A new government regulation enables the indefinite incarceration of refugees suspected of committing crimes, even if there is not enough evidence to indict them. Were this regulation applied to Israeli politicians, many of them would be in prison. By Asaf Weitzen The upcoming elections will affect not only the lives of Israeli citizens, they will also affect the fates of more than 60,000 African immigrants living here. Ignorance regarding the circumstances of their arrival to Israel, along with fear and rare bureaucratic creativity, have led to a series of laws and regulations depriving them of their most basic legal protections, which…Read More... | 2 Comments
On Thursday, I traveled to the south with a group of journalists and bloggers to view the construction of new detention facilities around Ketsiot, near the Egyptian border. When completed, the four prisons in the area are meant to be able to hold more than 16,000 inmates, making them, together, the largest detention facility for immigrants in the West. The trip was organized by ASSAF - Aid Organization for Refugees and Asylum Seekers in Israel, with the participation of Physicians for Human Rights, the Hotline for Migrant Workers and Amnesty International. Aid workers and reporters are not allowed into the…Read More... | 11 Comments
Some 500 asylum seekers held in a prison in the desert recently refused food in protest of a new law that enables Israel to keep them in detention indefinitely. By Sharon Livne "Don't tell anyone my name, I'm afraid of what they'll do to me here if they know I talked." So began a nighttime telephone call with C., age 23, who has been incarcerated for 11 months in the Saharonim prison in the Negev. According to C., the Eritrean detainees in Saharonim began a hunger strike in protest of their imprisonment for a minimum of three years, in accordance…Read More... | 4 Comments
After facing brutal treatment at the hands of Sinai smugglers, an Eritrean mother and her baby daughter - who did not intend to go to Israel - have found themselves victim to Israeli policy, despite not having done a thing to deserve such a fate. By Anat Ben-Dor There are things one can do only when no one else is looking. Detaining a baby girl a year and three months old for a period of three years, for instance. We met Ambat* yesterday in Saharonim prison - an active child, she was dressed in red and was held in her mother's…Read More... | 6 Comments
Contrary to Israeli statements suggesting that 18 starved Eritrean agreed to go back to Egypt, the survivors tell lawyers their comrades were forcibly dragged away from the fence, despite begging to be killed rather than returned to Egypt. The refugees reported they were previously tear gassed, pushed away with metal rods and denied food. The Egyptian soldiers near the border told the group that the men were unwanted but they would take the women of the group and rape them, in addition to the two they were raping already. The following are excerpts from testimonies given by two women…Read More... | 7 Comments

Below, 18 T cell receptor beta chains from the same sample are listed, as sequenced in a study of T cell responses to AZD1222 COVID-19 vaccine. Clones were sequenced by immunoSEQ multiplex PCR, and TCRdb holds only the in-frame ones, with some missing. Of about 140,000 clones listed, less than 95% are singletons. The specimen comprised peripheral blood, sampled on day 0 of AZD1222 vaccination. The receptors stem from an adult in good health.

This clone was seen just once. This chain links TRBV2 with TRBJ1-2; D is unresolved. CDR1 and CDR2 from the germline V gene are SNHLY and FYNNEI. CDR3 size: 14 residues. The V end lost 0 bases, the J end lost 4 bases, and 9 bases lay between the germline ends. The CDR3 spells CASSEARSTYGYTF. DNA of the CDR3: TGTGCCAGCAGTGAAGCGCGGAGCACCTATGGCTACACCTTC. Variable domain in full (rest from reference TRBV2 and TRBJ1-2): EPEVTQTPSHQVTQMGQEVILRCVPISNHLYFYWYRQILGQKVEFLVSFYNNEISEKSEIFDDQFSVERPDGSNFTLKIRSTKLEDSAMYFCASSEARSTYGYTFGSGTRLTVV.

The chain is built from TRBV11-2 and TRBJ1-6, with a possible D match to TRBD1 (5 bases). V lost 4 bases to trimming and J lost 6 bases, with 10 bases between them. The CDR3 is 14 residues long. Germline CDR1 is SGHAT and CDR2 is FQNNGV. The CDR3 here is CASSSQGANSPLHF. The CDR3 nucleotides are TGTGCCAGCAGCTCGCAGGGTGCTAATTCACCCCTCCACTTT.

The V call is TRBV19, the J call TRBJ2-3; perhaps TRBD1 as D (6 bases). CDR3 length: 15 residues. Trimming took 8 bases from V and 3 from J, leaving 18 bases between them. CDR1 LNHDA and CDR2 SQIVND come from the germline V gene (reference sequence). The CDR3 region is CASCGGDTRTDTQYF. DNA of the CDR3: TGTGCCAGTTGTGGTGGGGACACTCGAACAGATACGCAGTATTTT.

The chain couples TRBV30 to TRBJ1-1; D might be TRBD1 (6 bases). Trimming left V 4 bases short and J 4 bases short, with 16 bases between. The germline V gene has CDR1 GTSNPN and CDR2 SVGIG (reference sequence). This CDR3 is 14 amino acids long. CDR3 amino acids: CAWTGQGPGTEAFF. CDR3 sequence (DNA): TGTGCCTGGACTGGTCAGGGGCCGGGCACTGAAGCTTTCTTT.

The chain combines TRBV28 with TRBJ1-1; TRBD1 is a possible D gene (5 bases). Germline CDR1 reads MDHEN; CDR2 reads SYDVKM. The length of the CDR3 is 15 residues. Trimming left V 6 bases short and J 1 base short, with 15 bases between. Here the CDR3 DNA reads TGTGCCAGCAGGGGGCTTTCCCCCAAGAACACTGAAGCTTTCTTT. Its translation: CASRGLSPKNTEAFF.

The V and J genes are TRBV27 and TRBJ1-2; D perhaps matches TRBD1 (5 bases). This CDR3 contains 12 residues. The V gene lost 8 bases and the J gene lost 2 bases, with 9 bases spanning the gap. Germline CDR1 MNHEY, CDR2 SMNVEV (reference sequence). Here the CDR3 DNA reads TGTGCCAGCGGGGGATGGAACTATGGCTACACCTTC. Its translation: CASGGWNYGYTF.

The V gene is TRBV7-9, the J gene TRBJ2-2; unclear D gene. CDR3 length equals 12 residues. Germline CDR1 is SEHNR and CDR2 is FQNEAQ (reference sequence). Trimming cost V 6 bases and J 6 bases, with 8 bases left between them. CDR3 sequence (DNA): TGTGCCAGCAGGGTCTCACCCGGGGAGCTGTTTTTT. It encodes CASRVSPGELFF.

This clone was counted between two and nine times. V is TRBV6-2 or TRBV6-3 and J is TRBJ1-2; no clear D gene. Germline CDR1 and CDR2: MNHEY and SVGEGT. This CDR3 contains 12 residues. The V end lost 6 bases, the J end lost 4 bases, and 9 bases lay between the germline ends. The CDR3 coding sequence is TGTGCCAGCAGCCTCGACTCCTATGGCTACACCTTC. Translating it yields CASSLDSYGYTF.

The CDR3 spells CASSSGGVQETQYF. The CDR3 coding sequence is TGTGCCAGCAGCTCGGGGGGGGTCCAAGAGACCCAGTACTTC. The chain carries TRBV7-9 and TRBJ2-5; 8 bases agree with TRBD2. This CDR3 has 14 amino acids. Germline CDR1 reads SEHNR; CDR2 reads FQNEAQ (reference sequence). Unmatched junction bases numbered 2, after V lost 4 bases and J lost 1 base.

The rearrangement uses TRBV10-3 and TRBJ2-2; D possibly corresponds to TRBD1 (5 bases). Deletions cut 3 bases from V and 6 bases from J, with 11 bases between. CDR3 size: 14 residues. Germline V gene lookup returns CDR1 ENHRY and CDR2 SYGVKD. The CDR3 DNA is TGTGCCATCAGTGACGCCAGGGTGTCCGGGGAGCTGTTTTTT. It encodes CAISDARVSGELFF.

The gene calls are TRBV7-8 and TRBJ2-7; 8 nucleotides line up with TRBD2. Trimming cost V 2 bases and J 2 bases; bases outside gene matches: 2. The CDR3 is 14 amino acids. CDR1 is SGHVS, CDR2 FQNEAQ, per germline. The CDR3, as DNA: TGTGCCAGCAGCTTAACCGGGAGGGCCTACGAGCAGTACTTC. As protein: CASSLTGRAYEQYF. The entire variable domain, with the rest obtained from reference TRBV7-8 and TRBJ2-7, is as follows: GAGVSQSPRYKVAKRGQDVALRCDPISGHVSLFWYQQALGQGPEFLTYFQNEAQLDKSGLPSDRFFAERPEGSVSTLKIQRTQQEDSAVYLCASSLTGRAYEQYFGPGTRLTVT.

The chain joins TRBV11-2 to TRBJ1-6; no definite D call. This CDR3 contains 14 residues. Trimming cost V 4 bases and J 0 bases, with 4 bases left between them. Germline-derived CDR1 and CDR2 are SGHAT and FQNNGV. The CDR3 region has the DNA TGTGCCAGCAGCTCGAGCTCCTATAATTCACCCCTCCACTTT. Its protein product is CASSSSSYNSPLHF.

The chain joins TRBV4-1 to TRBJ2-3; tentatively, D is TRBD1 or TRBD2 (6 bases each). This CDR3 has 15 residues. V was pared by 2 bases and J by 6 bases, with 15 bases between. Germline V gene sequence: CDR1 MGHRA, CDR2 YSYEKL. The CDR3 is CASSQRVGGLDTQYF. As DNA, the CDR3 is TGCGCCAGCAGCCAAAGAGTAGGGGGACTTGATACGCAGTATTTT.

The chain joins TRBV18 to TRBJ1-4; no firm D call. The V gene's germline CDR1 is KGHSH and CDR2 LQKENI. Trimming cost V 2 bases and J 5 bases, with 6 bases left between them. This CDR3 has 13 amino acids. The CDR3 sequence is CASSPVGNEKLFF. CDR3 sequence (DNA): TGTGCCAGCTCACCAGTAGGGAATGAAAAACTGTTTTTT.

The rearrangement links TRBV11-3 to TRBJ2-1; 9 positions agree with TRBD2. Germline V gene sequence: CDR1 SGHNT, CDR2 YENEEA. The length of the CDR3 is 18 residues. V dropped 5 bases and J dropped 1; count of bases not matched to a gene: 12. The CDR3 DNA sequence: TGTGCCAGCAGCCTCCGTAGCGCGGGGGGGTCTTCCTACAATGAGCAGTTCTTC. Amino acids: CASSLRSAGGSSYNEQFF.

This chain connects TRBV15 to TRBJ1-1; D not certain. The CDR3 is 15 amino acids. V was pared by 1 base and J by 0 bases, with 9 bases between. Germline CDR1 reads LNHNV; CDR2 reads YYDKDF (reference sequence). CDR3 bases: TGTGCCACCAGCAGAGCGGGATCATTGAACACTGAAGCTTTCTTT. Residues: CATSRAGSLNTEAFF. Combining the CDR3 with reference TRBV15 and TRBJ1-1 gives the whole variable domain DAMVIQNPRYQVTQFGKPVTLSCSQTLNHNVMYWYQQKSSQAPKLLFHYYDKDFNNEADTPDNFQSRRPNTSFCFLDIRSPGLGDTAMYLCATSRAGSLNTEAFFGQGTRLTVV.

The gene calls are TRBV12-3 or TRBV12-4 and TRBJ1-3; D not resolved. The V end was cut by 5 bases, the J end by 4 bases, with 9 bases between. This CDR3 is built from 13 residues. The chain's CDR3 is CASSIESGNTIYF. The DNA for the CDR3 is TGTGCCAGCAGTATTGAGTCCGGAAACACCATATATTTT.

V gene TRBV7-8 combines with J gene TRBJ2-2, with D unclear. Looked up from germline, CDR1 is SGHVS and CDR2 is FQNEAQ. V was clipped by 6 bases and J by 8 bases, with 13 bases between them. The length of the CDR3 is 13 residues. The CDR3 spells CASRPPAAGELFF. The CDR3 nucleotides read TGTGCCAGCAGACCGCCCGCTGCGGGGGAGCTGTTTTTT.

In the case of the refugees trapped on the Israeli border, as in the matter of hunger striking prisoner Khader Adnan, Israel's highest court wriggled out of a decision, escaping the shackles of democracy and international law that are supposed to guide its work. Last February, a Palestinian prisoner in an Israeli jail was on the verge of death, more than two months into a hunger strike he had launched in protest of his administrative detention order under Israeli military law. On Sunday, February 19, the High Court of Justice agreed to hear Khader Adnan’s petition against the order – and…Read More... | 3 Comments
The Prevention of Infiltration Law, which enables asylum seekers to be detained for three years or more without trial, can now be applied to anyone with a 'criminal background.' But what does 'criminal background' mean? It's unclear. By Elizabeth Tsurkov In early July 2012, the Ministry of Interior and the Israel Police decided to allow asylum seekers with a vaguely defined “criminal background” to be detained under the new Prevention of Infiltration Law. Following the expansion of prisons to hold thousands more migrants, Israel began enforcing the law on June 3. Since then, all newly arrived asylum seekers, including children…Read More... | 5 Comments
Israel was created 64 years ago by refugees and for refugees. But despite its young age, the state seems to suffer from memory loss when it comes to dealing with the refugees who seek its protection today. By Sigal Rozen The Refugee Convention is celebrating its 60th anniversary this year. The young State of Israel was one of its enthusiastic supporters, hurrying to sign and ratify it, thereby legally binding itself to the convention's principles. During the 60 years that have passed, Israel has not legislated a refugee law, and all attempts made to that effect by Israeli human rights…Read More... | 7 Comments
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Reports, maps, infographics and other documents on human rights and democracy.
Children under occupation
The effects of occupation on minors.
On the challenges facing a growing population of asylum seekers and refugees in Israel.
A series of striking infographics.
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Rumor: Instead of running in the next elections, Netanyahu will replace Peres as president http://t.co/Mb1EZ96Cmn
When it comes to philanthropy, there's a wall around Israeli hearts http://t.co/wvyG723MXx
WATCH: Arab women protest against domestic violence in Israel http://t.co/wvKDEmmJzf
Yearning for Iran: An elegy for my other homeland http://t.co/I74G8T0ZO8
When it comes to philanthropy, there's a wall around Israelis' hearts http://t.co/wvyG723MXx